This discovery of the imprint of gravitational waves on the CMB further hints at the promise that gravitational-wave astronomy with detectors like LIGO will have in the future.  Their discovery in no way diminishes the potential of LIGO and gravitational-wave astronomy - instead it increases its promise.

LIGO seeks to work like a gravitational-wave radio and record the gravitational-wave signals directly.  (This analogy is discussed in more depth on this blog here.)  For this analogy, the information about what made the gravitational wave is the music being carried on the radio wave (the gravitational wave in this analogy).  In this sense, LIGO will be making a distinctly different kind of detection than BICEP2 did.  We will be directly recording a gravitational wave as it passes by Earth and BICEP2 detected the imprint of gravitational waves on the CMB.

Also, LIGO looks for a wider range of gravitational waves.  While we also look for the relic gravitational waves from the Big Bang which we call stochastic gravitational waves, we search for three other kinds: continuous, inspiral, and burst.  (These are described in more detail on this blog here.)  This broad range of gravitational waves that detectors like LIGO will be able to "see" will allow gravitational waves to tell their own story of how they were made; perhaps from the collapse of a star into a black hole or the merging of two stars into one, or the echoes of the birth of the Universe.  We will not be seeing the evidence of gravitational waves that is imprinted onto light, but collecting information from the gravitational waves themselves.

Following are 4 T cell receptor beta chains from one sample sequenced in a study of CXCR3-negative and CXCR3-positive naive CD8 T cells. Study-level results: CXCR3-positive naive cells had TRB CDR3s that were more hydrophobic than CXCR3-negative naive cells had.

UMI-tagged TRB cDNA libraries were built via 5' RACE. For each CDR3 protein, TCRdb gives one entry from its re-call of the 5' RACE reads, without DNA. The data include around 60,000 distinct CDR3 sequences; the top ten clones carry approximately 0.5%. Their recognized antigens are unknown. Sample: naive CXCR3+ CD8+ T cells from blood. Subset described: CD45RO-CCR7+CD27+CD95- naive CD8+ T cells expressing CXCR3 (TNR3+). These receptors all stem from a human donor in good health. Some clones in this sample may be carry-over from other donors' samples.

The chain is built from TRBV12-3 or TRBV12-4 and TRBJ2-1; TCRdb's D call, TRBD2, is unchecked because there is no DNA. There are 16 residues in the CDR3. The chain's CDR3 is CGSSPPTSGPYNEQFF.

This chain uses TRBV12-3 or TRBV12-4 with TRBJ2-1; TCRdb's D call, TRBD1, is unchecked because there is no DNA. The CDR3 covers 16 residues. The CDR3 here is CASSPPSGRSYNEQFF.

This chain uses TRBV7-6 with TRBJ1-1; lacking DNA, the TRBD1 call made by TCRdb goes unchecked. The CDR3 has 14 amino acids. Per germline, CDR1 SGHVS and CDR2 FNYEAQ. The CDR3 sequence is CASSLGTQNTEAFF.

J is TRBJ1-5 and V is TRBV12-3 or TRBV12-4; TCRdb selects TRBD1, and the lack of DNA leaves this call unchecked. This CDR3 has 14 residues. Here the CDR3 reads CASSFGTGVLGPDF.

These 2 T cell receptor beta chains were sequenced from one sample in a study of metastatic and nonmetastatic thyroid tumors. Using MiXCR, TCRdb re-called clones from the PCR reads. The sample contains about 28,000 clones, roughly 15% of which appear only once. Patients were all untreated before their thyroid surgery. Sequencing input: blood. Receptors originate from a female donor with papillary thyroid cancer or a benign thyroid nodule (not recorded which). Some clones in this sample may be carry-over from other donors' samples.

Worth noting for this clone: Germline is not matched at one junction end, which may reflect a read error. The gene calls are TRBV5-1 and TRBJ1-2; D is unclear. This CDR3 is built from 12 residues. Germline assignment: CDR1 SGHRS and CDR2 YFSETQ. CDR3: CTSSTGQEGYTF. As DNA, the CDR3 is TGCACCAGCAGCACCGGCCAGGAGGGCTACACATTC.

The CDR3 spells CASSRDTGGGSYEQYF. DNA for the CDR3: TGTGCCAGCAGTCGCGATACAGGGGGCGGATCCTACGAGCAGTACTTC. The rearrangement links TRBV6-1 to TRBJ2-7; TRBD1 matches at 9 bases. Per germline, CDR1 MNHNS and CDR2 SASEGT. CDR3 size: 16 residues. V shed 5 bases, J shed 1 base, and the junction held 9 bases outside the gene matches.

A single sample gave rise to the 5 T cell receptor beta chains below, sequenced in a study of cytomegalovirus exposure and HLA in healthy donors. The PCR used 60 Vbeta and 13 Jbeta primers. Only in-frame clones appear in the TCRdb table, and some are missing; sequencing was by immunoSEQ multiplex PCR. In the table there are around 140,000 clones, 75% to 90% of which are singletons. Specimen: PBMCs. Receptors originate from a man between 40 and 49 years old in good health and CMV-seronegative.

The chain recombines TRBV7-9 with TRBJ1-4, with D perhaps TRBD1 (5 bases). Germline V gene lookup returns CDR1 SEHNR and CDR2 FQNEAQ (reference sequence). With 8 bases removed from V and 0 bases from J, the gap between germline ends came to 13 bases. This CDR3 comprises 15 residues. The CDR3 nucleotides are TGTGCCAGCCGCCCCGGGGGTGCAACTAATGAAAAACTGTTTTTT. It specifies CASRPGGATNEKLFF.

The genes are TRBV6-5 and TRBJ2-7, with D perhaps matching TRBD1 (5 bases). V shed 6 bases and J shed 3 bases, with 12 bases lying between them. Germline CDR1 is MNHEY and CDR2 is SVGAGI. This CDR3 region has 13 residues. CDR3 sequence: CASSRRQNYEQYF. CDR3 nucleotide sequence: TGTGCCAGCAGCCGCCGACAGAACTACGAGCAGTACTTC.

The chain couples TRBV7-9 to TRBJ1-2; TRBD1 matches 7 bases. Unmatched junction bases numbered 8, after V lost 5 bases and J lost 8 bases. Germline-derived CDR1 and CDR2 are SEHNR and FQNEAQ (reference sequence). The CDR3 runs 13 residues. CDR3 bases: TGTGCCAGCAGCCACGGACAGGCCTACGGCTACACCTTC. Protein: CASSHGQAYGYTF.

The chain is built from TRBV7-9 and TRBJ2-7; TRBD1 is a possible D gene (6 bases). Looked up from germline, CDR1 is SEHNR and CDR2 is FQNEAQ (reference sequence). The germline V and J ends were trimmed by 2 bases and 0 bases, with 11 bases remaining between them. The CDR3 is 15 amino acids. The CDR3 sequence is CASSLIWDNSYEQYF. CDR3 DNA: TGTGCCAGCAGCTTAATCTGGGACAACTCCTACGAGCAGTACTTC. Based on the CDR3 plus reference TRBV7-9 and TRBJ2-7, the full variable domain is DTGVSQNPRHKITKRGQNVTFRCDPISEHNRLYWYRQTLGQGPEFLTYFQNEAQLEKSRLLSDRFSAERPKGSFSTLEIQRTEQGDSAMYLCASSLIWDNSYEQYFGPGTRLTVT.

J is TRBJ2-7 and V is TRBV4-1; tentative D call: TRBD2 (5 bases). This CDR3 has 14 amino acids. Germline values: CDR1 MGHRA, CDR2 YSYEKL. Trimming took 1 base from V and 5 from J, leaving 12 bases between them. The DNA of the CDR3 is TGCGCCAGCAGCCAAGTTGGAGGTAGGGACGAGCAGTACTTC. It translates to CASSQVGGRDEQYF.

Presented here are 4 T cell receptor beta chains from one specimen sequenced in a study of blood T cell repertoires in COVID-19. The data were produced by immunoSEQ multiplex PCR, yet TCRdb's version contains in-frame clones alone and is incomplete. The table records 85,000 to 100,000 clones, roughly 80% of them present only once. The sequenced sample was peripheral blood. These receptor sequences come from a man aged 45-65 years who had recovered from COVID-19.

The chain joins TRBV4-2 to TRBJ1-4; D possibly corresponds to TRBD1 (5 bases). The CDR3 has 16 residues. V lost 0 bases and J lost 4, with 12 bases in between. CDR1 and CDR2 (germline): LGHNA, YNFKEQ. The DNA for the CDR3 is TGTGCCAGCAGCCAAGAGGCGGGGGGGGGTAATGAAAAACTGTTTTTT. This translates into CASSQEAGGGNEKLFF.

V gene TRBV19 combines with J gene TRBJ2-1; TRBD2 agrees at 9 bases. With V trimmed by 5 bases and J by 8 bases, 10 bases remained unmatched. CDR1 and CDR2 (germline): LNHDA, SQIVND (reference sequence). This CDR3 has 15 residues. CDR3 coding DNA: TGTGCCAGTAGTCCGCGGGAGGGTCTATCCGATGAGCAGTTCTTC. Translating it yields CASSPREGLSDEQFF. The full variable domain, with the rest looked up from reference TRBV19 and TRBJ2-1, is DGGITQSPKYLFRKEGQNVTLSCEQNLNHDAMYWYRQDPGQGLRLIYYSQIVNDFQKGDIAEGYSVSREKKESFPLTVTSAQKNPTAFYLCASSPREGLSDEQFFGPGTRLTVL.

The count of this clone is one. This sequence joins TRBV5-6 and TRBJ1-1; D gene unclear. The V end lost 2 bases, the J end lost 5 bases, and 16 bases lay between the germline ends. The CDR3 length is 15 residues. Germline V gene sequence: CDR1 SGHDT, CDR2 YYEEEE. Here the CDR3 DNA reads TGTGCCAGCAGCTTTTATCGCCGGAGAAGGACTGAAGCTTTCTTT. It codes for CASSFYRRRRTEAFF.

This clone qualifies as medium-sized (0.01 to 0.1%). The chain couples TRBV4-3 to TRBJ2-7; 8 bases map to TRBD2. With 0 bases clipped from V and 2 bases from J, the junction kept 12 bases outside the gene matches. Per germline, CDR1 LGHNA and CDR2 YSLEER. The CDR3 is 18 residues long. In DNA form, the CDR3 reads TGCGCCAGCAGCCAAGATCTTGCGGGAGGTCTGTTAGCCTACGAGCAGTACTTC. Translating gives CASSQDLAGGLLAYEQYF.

As a side note:  Kip Thorne, a physicist who has pioneered work in general relativity and gravitational waves, made a prediction in 2006 of what detections will be made with gravitational waves in the next 50 years: